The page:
Are discount airlines putting our safety at risk? They sometimes resort to extreme measures in order to cut prices, and that could come with repercussions.
The appeal of discount airlines becomes apparent when you consider that the average cost of a domestic flight is $347.33, according to the most recent tally by the U.S. Bureau of Transportation Statistics.
Supposedly, no airline is inherently safer than any other: Any carrier operating in the U.S. has to comply with safety standards upheld by the Federal Aviation Administration.
Despite all of the FAA’s efforts to make airlines comply with these safety standards, there’ve been enough incidents to suggest that discount airlines can be a risky choice.
Death on Southwest Airlines
One of the leading discount airlines regularly makes headlines for safety incidents: Southwest Airlines just had an in-air fatality that effectively put an end to the U.S.’ longest stretch of avoiding such deaths.
On April 17, a Southwest Airlines engine exploded in mid-air, sending shrapnel through a window and killing a passenger as a result, according to Bloomberg News.
Another passenger had been partially sucked out the broken window; everyone on board the plan experienced what The New York Times described as “20 minutes of terror” until the plane made an emergency landing.
Long History of Problems
And that incident is just one of many scary examples involving Southwest Airlines, which has long had a history of “maintenance problems.”
In 2015, the airline grounded one fifth of its planes upon learning of the imminence of FAA safety inspections. The airline had let its own such checks lapse and needed to catch up on them.
The prior year, the FAA had imposed a $12 million civil penalty against the airline for continuing to fly planes that the FAA had said were not airworthy and needed repairs.
Allegiant Airlines Dubbed “Most Dangerous”
An investigation by 60 Minutes led the show to call Allegiant Airlines the “most dangerous” carrier in the world.
Although the Las Vegas-based carrier is incredibly profitable, FAA records and interviews suggest bigger issues loom for the company.
In the summer of 2015, Allegiant had five mid-air breakdowns in a single day. The airline has also had a large number of cabin pressure losses, emergency descents, unscheduled landings and aborted takeoffs.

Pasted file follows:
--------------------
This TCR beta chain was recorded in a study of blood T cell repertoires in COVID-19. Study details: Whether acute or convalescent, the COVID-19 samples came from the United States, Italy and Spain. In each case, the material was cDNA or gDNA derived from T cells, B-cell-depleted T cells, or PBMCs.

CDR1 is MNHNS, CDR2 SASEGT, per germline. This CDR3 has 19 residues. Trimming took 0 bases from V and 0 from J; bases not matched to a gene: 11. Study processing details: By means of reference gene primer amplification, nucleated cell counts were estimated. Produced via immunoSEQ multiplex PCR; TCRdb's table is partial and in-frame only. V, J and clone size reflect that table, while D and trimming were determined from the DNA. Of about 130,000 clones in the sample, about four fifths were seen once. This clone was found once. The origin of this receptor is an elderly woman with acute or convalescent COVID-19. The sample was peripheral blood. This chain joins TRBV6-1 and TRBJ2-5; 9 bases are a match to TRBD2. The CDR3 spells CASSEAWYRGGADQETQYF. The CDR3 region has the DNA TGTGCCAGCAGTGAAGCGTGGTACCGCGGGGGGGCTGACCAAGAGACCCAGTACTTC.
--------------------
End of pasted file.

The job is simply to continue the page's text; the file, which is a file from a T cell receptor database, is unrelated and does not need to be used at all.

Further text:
Many of Allegiant’s planes are older, and many are second-hand aircraft from foreign carriers. While buying used keeps costs low, it could increase the number of malfunctions and mechanical incidents.
Ultimately, Allegiant’s record is highly questionable, particularly since it is a smaller airline.
The carrier only gets around 14 million passengers a year, a far cry from larger airlines like Delta or American Airlines.
Stranded by Sun Country Airlines
In April 2018, hundreds of Sun Country passengers were stranded in Mexico after their flight to Minnesota was canceled.
The original flight was nixed due to a storm along the route. While weather-related delays aren’t uncommon, that wasn’t the core source of the problem.
The carrier had ended its season in Mexico, preventing the stuck passengers from booking another flight with Sun Country.
That canceled flight to Minnesota was the last one of the year, so their customers couldn’t secure another plane.
Little Help for Stranded Passengers
Sun Country refused to send another aircraft to get the passengers, stating the airline would have to cancel other flights to make it happen.
Instead, all of the passengers had to find another way home, paying for costly return tickets with other carriers.
While Sun Country did reimburse the passengers, they had to pay for their return flights up front.
Out of Pocket Expenses
One family spent nearly $2,000 getting a flight back into the country. A travel service even stepped in to help passengers find a way home.
Ultimately, the discount airline abandoned its passengers in a foreign country, offering nothing more than a refund on the return tickets to compensate for the inconvenience.
While this isn’t a situation that is necessarily physically risky, it was a serious financial burden. Plus, it shows just how far a discount airline may be willing to go to keep costs low.
Safer Bets: JetBlue and Frontier
That said, not all discount airlines have had the kinds of problems that Sun Country, Allegiant Air and Southwest have.
JetBlue Airlines ranks as the safest discount airline — and has made at least one top-10 safety ranking across all types of carriers. It has yet to tally even a single serious injury from any accident since forming in 2000.
Similarly, Frontier Airlines has top ratings for safety and hasn’t had a major accident since it opened for business in 1996.
Should You Use Discount Airlines?
As with any airline, it’s wise to do your research: Find out what you are forgoing in exchange for a low price and also look into whether the carrier has a reasonable reputation.
If you discover red flags, like those above, it may be worth spending more money to make sure you’ll get to and from your destination with ease.
What’s your opinion of discount airlines compared to full-service carriers? Tell us about it in the comments section beneath this post.
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